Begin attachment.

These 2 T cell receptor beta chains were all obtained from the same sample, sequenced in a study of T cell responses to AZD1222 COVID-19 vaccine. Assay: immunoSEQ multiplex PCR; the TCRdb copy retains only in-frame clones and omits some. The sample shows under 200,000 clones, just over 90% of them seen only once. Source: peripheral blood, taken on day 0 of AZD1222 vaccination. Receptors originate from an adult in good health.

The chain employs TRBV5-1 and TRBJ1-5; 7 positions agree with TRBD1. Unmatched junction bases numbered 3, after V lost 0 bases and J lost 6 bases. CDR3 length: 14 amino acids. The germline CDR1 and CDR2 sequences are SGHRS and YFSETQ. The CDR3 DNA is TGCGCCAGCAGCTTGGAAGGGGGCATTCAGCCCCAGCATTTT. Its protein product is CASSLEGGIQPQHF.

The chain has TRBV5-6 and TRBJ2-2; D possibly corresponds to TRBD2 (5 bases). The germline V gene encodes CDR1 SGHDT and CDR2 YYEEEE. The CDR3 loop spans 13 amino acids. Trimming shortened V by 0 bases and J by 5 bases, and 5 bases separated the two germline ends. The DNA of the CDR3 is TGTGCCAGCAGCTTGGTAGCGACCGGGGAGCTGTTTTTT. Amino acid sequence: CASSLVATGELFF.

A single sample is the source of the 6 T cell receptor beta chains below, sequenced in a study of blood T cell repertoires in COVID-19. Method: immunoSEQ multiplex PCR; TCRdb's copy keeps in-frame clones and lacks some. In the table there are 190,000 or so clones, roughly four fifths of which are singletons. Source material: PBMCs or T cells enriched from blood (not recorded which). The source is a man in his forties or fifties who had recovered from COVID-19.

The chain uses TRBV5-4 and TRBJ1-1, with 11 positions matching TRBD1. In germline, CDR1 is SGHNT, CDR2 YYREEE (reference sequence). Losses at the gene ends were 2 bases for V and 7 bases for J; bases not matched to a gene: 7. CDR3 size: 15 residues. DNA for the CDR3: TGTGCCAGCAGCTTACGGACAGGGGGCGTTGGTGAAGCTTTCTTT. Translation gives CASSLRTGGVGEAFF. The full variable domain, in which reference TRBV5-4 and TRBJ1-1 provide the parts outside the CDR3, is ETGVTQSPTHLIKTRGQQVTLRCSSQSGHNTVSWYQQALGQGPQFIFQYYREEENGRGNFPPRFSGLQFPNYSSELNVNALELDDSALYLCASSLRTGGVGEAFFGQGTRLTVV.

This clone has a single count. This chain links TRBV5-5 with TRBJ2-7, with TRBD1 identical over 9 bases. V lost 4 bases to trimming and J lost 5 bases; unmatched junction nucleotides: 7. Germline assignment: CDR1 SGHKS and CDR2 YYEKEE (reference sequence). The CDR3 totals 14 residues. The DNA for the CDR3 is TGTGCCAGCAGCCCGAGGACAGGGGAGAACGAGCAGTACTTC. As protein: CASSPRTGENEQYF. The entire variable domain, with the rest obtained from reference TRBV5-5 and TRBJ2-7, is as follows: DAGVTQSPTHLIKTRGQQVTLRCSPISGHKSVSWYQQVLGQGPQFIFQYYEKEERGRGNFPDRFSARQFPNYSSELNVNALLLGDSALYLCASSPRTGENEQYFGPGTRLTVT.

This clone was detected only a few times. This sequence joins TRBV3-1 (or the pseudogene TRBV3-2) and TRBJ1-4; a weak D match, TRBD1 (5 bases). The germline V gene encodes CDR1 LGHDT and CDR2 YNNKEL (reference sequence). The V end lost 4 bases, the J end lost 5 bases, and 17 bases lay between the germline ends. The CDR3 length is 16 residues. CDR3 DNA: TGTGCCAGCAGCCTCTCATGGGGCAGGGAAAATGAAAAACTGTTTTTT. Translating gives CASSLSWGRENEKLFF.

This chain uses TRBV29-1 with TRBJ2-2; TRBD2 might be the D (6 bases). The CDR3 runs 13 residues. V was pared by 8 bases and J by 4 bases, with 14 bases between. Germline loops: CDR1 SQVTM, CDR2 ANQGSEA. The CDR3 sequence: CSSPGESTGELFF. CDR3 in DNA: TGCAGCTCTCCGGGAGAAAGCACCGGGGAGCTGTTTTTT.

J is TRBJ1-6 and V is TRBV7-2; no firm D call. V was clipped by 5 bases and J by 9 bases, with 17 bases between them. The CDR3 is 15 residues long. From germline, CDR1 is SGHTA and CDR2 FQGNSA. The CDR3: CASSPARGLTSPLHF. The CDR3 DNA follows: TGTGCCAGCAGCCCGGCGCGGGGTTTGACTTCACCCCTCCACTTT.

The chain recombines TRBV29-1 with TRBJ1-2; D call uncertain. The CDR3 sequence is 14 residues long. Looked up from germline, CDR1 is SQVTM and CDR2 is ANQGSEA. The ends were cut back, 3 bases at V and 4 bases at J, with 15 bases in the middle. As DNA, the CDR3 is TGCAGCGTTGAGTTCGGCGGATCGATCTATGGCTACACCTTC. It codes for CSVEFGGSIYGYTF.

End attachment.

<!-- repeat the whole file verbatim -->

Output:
These 2 T cell receptor beta chains were all obtained from the same sample, sequenced in a study of T cell responses to AZD1222 COVID-19 vaccine. Assay: immunoSEQ multiplex PCR; the TCRdb copy retains only in-frame clones and omits some. The sample shows under 200,000 clones, just over 90% of them seen only once. Source: peripheral blood, taken on day 0 of AZD1222 vaccination. Receptors originate from an adult in good health.

The chain employs TRBV5-1 and TRBJ1-5; 7 positions agree with TRBD1. Unmatched junction bases numbered 3, after V lost 0 bases and J lost 6 bases. CDR3 length: 14 amino acids. The germline CDR1 and CDR2 sequences are SGHRS and YFSETQ. The CDR3 DNA is TGCGCCAGCAGCTTGGAAGGGGGCATTCAGCCCCAGCATTTT. Its protein product is CASSLEGGIQPQHF.

The chain has TRBV5-6 and TRBJ2-2; D possibly corresponds to TRBD2 (5 bases). The germline V gene encodes CDR1 SGHDT and CDR2 YYEEEE. The CDR3 loop spans 13 amino acids. Trimming shortened V by 0 bases and J by 5 bases, and 5 bases separated the two germline ends. The DNA of the CDR3 is TGTGCCAGCAGCTTGGTAGCGACCGGGGAGCTGTTTTTT. Amino acid sequence: CASSLVATGELFF.

A single sample is the source of the 6 T cell receptor beta chains below, sequenced in a study of blood T cell repertoires in COVID-19. Method: immunoSEQ multiplex PCR; TCRdb's copy keeps in-frame clones and lacks some. In the table there are 190,000 or so clones, roughly four fifths of which are singletons. Source material: PBMCs or T cells enriched from blood (not recorded which). The source is a man in his forties or fifties who had recovered from COVID-19.

The chain uses TRBV5-4 and TRBJ1-1, with 11 positions matching TRBD1. In germline, CDR1 is SGHNT, CDR2 YYREEE (reference sequence). Losses at the gene ends were 2 bases for V and 7 bases for J; bases not matched to a gene: 7. CDR3 size: 15 residues. DNA for the CDR3: TGTGCCAGCAGCTTACGGACAGGGGGCGTTGGTGAAGCTTTCTTT. Translation gives CASSLRTGGVGEAFF. The full variable domain, in which reference TRBV5-4 and TRBJ1-1 provide the parts outside the CDR3, is ETGVTQSPTHLIKTRGQQVTLRCSSQSGHNTVSWYQQALGQGPQFIFQYYREEENGRGNFPPRFSGLQFPNYSSELNVNALELDDSALYLCASSLRTGGVGEAFFGQGTRLTVV.

This clone has a single count. This chain links TRBV5-5 with TRBJ2-7, with TRBD1 identical over 9 bases. V lost 4 bases to trimming and J lost 5 bases; unmatched junction nucleotides: 7. Germline assignment: CDR1 SGHKS and CDR2 YYEKEE (reference sequence). The CDR3 totals 14 residues. The DNA for the CDR3 is TGTGCCAGCAGCCCGAGGACAGGGGAGAACGAGCAGTACTTC. As protein: CASSPRTGENEQYF. The entire variable domain, with the rest obtained from reference TRBV5-5 and TRBJ2-7, is as follows: DAGVTQSPTHLIKTRGQQVTLRCSPISGHKSVSWYQQVLGQGPQFIFQYYEKEERGRGNFPDRFSARQFPNYSSELNVNALLLGDSALYLCASSPRTGENEQYFGPGTRLTVT.

This clone was detected only a few times. This sequence joins TRBV3-1 (or the pseudogene TRBV3-2) and TRBJ1-4; a weak D match, TRBD1 (5 bases). The germline V gene encodes CDR1 LGHDT and CDR2 YNNKEL (reference sequence). The V end lost 4 bases, the J end lost 5 bases, and 17 bases lay between the germline ends. The CDR3 length is 16 residues. CDR3 DNA: TGTGCCAGCAGCCTCTCATGGGGCAGGGAAAATGAAAAACTGTTTTTT. Translating gives CASSLSWGRENEKLFF.

This chain uses TRBV29-1 with TRBJ2-2; TRBD2 might be the D (6 bases). The CDR3 runs 13 residues. V was pared by 8 bases and J by 4 bases, with 14 bases between. Germline loops: CDR1 SQVTM, CDR2 ANQGSEA. The CDR3 sequence: CSSPGESTGELFF. CDR3 in DNA: TGCAGCTCTCCGGGAGAAAGCACCGGGGAGCTGTTTTTT.

J is TRBJ1-6 and V is TRBV7-2; no firm D call. V was clipped by 5 bases and J by 9 bases, with 17 bases between them. The CDR3 is 15 residues long. From germline, CDR1 is SGHTA and CDR2 FQGNSA. The CDR3: CASSPARGLTSPLHF. The CDR3 DNA follows: TGTGCCAGCAGCCCGGCGCGGGGTTTGACTTCACCCCTCCACTTT.

The chain recombines TRBV29-1 with TRBJ1-2; D call uncertain. The CDR3 sequence is 14 residues long. Looked up from germline, CDR1 is SQVTM and CDR2 is ANQGSEA. The ends were cut back, 3 bases at V and 4 bases at J, with 15 bases in the middle. As DNA, the CDR3 is TGCAGCGTTGAGTTCGGCGGATCGATCTATGGCTACACCTTC. It codes for CSVEFGGSIYGYTF.